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Therefore, the identification of an accelerated phase of respiratory failure is prog-nostically important. In fact, in this phase, other therapeutic measures (such as some form of intermittent mechanical ventilatory assistance) other than LTOT have been suggested to control the evolution of the disease.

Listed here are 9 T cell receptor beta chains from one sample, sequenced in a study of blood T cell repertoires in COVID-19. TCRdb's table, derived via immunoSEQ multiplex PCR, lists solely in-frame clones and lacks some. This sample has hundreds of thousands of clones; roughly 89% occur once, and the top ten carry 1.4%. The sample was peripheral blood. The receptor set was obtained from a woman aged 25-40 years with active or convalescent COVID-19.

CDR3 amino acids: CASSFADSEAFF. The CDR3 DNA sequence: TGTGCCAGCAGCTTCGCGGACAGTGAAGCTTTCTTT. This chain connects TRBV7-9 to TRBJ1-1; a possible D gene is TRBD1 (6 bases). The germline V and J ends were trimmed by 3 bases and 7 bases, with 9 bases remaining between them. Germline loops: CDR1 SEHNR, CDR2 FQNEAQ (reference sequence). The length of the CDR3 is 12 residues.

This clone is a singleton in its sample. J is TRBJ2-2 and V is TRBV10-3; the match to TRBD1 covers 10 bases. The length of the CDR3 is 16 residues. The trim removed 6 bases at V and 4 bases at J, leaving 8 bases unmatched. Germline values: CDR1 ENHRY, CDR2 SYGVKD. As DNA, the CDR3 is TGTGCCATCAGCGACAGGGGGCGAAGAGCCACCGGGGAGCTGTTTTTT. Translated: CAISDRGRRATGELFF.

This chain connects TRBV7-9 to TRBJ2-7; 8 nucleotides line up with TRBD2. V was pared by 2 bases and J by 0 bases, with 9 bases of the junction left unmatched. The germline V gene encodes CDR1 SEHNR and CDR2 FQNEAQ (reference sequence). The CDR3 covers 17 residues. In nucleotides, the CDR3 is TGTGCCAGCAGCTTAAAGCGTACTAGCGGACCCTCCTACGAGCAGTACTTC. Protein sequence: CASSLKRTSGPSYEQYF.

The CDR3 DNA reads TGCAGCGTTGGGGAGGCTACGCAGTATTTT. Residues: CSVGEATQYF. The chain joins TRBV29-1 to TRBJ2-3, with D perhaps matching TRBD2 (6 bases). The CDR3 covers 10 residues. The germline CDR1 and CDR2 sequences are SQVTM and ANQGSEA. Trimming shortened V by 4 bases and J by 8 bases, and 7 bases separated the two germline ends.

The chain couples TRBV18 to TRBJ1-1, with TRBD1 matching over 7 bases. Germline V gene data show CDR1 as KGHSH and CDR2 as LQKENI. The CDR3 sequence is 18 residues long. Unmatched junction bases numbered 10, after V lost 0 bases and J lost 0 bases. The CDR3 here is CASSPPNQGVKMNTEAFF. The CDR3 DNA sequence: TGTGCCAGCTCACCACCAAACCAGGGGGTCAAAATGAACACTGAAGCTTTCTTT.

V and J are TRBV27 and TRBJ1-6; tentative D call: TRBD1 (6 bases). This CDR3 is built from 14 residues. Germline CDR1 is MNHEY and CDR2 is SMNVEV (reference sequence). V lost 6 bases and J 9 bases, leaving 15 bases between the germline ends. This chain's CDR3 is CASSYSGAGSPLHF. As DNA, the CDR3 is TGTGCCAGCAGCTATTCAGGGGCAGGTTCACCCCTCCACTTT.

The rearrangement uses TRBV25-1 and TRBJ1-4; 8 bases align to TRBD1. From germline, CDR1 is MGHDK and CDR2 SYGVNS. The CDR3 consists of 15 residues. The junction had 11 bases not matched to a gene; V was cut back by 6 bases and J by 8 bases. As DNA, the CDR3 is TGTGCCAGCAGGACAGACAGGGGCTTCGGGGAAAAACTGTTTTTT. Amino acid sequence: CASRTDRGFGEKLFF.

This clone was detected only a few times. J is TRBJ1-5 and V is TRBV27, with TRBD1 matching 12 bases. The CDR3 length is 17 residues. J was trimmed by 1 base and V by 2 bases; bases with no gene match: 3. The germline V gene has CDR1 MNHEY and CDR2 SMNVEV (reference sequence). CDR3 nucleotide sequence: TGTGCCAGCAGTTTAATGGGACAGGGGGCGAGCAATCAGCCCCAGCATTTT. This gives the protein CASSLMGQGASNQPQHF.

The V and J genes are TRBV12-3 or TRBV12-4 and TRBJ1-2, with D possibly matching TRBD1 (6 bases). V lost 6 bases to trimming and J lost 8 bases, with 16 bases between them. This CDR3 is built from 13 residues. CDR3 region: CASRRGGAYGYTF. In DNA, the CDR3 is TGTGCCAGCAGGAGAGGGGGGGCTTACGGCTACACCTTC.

In our patients treated with LTOT, the rate of decline of Pa02 over time as well as the rate of increase of PaC02 were less pronounced than those reported by Cooper and Howard. The life expectancy of our patients was very poor because they had had an episode of ARF requiring mechanical ventilation and also because they subsequently experienced several relapses of ARF. Despite this, the worsening of the respiratory function was relatively slight. One possible explanation is that all of our patients but one stopped smoking at the beginning of the follow-up. It is well known that FEVX is highly correlated with survival and that it decreases faster in smokers than in nonsmokers or ex-smokers. Stopping smoking reduces the decline of FEVX to the level found in nonsmokers. A lower survival rate has been reported in patients with COPD receiving LTOT who continued smoking compared with those who stopped. However, if one compares the survival rate at 2 years of our patients receiving LTOT with that of the nonsmokers of the Swedish study, the difference in favor of our group is considerable (86 percent vs 55 percent). Thus, other factors could have influenced the slight worsening of the respiratory function found in our patients.